PET and CT images as input. In image preprocessing after
retrieving the input images, to speed up execution time,
image resizing is performed followed by RGB to gray
conversion. 
Next step is to decompose the images into LL, LH, HL and
HH frequency coefficients using DWT/SWT/NSCT. For
low frequency coefficients choose max, average rules are
applied whereas choose max, gradient and contrast fusion
rules are used for high frequency coefficients. Different
fusion rules are implemented for DWT/SWT/NSCT.
To reconstruct the original images inverse transform is
applied and to validate the results different performance
metrics are used. 
Discrete wavelet transform (DWT) 
The discrete wavelet transform (DWT) is a direct
transformation that works on an information vector whose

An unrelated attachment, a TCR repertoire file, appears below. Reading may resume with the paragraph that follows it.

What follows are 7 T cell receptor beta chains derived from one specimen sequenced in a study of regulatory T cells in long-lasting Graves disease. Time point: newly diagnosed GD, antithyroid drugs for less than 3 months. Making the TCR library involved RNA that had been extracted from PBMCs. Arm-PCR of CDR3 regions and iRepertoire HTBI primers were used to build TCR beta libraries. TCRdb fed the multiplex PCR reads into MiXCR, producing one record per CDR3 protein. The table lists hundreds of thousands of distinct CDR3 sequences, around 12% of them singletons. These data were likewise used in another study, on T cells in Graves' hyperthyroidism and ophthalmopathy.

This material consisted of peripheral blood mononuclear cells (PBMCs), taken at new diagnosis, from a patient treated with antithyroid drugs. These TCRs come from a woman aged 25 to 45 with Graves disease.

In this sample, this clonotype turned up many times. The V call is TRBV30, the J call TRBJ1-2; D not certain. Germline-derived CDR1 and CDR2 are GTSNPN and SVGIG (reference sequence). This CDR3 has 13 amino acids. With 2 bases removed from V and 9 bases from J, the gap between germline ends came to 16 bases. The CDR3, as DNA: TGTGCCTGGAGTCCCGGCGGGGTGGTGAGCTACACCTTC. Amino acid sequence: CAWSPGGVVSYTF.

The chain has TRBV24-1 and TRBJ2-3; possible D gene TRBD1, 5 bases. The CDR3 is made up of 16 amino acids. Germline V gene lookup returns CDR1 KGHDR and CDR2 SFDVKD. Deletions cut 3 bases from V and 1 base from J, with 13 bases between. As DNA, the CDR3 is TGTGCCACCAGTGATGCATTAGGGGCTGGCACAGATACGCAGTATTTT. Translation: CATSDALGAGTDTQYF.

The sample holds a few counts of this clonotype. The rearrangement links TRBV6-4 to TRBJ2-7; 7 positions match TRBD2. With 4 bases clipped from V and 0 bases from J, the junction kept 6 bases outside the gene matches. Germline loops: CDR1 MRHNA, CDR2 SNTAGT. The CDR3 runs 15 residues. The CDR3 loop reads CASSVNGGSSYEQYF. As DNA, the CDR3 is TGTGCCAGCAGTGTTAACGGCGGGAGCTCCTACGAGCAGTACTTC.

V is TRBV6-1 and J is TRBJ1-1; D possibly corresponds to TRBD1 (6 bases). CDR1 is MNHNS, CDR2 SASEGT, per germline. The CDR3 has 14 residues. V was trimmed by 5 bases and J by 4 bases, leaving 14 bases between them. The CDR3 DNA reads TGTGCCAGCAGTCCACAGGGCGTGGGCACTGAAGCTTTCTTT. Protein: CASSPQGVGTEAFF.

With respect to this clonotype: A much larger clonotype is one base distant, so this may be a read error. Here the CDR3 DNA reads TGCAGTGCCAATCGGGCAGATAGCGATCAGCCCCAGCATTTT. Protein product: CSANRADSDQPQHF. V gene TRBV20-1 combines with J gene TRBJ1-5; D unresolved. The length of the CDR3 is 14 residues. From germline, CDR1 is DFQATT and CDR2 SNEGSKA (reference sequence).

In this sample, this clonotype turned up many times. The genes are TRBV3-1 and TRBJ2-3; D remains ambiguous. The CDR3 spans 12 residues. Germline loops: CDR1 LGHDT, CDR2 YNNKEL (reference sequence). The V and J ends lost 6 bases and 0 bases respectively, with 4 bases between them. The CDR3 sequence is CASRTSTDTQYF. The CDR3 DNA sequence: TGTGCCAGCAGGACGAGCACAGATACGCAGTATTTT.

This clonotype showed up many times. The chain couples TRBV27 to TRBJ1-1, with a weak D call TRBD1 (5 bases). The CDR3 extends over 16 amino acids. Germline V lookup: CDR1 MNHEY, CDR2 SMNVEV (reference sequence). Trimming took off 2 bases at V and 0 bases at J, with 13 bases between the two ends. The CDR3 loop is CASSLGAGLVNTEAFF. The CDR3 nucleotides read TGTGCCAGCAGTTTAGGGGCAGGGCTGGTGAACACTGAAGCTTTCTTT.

length is a whole number power of two, changing it into a
numerically diverse vector of the same length. This isolates
information into distinctive frequency components, and
studies every segment with resolution coordinated to its
scale [15]. DWT of an image delivers a nonredundant
image representation, which gives better spatial and
spectral localization compared to existing multiscale
representations. It is computed with a cascade of filters
followed by a factor 2 sub sampling and the principle
highlight of DWT is multi scale representation. By
utilizing the wavelets, given functions can be analyzed at
different levels of resolution. DWT decomposition utilizes a course of low pass and highpass channels and a subsampling